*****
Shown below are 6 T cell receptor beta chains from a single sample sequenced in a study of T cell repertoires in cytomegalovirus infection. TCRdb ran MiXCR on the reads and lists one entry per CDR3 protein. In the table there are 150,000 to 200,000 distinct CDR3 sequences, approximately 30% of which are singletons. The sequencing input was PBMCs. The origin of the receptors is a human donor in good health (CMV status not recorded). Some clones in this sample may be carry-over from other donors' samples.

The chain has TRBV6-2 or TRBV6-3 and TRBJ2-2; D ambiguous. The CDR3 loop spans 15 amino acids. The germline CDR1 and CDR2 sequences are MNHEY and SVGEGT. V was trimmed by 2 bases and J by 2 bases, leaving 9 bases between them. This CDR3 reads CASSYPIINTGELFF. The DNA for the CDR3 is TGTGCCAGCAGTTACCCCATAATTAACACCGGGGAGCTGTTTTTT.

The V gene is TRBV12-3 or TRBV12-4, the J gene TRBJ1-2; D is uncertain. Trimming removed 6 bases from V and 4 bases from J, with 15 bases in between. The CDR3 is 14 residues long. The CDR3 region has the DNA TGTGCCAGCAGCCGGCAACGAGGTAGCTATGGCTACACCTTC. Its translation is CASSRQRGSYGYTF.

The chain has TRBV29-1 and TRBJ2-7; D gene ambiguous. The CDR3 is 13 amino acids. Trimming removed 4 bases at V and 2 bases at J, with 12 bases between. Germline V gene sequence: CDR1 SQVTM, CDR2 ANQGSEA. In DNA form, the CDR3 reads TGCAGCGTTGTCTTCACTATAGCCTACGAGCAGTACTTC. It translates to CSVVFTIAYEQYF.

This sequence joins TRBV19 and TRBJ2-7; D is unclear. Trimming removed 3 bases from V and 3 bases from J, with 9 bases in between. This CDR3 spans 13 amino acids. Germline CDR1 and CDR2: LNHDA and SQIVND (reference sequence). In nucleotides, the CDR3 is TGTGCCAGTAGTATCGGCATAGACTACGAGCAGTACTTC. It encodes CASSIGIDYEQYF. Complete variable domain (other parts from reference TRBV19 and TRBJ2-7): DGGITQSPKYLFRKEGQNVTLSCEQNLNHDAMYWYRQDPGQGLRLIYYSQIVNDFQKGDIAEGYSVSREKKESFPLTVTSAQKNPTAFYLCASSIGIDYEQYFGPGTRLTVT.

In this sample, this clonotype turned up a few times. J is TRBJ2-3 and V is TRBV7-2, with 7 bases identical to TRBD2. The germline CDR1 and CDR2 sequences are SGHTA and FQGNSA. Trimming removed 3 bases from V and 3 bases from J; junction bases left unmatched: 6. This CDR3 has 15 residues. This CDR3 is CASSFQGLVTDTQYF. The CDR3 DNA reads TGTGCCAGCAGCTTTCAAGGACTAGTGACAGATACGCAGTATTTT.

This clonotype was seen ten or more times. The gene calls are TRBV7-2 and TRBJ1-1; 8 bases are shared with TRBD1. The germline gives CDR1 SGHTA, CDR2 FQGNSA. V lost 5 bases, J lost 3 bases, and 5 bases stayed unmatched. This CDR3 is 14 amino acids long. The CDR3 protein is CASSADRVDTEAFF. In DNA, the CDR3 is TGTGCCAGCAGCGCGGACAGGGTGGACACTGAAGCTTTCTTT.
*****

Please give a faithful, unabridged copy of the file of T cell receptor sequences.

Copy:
Shown below are 6 T cell receptor beta chains from a single sample sequenced in a study of T cell repertoires in cytomegalovirus infection. TCRdb ran MiXCR on the reads and lists one entry per CDR3 protein. In the table there are 150,000 to 200,000 distinct CDR3 sequences, approximately 30% of which are singletons. The sequencing input was PBMCs. The origin of the receptors is a human donor in good health (CMV status not recorded). Some clones in this sample may be carry-over from other donors' samples.

The chain has TRBV6-2 or TRBV6-3 and TRBJ2-2; D ambiguous. The CDR3 loop spans 15 amino acids. The germline CDR1 and CDR2 sequences are MNHEY and SVGEGT. V was trimmed by 2 bases and J by 2 bases, leaving 9 bases between them. This CDR3 reads CASSYPIINTGELFF. The DNA for the CDR3 is TGTGCCAGCAGTTACCCCATAATTAACACCGGGGAGCTGTTTTTT.

The V gene is TRBV12-3 or TRBV12-4, the J gene TRBJ1-2; D is uncertain. Trimming removed 6 bases from V and 4 bases from J, with 15 bases in between. The CDR3 is 14 residues long. The CDR3 region has the DNA TGTGCCAGCAGCCGGCAACGAGGTAGCTATGGCTACACCTTC. Its translation is CASSRQRGSYGYTF.

The chain has TRBV29-1 and TRBJ2-7; D gene ambiguous. The CDR3 is 13 amino acids. Trimming removed 4 bases at V and 2 bases at J, with 12 bases between. Germline V gene sequence: CDR1 SQVTM, CDR2 ANQGSEA. In DNA form, the CDR3 reads TGCAGCGTTGTCTTCACTATAGCCTACGAGCAGTACTTC. It translates to CSVVFTIAYEQYF.

This sequence joins TRBV19 and TRBJ2-7; D is unclear. Trimming removed 3 bases from V and 3 bases from J, with 9 bases in between. This CDR3 spans 13 amino acids. Germline CDR1 and CDR2: LNHDA and SQIVND (reference sequence). In nucleotides, the CDR3 is TGTGCCAGTAGTATCGGCATAGACTACGAGCAGTACTTC. It encodes CASSIGIDYEQYF. Complete variable domain (other parts from reference TRBV19 and TRBJ2-7): DGGITQSPKYLFRKEGQNVTLSCEQNLNHDAMYWYRQDPGQGLRLIYYSQIVNDFQKGDIAEGYSVSREKKESFPLTVTSAQKNPTAFYLCASSIGIDYEQYFGPGTRLTVT.

In this sample, this clonotype turned up a few times. J is TRBJ2-3 and V is TRBV7-2, with 7 bases identical to TRBD2. The germline CDR1 and CDR2 sequences are SGHTA and FQGNSA. Trimming removed 3 bases from V and 3 bases from J; junction bases left unmatched: 6. This CDR3 has 15 residues. This CDR3 is CASSFQGLVTDTQYF. The CDR3 DNA reads TGTGCCAGCAGCTTTCAAGGACTAGTGACAGATACGCAGTATTTT.

This clonotype was seen ten or more times. The gene calls are TRBV7-2 and TRBJ1-1; 8 bases are shared with TRBD1. The germline gives CDR1 SGHTA, CDR2 FQGNSA. V lost 5 bases, J lost 3 bases, and 5 bases stayed unmatched. This CDR3 is 14 amino acids long. The CDR3 protein is CASSADRVDTEAFF. In DNA, the CDR3 is TGTGCCAGCAGCGCGGACAGGGTGGACACTGAAGCTTTCTTT.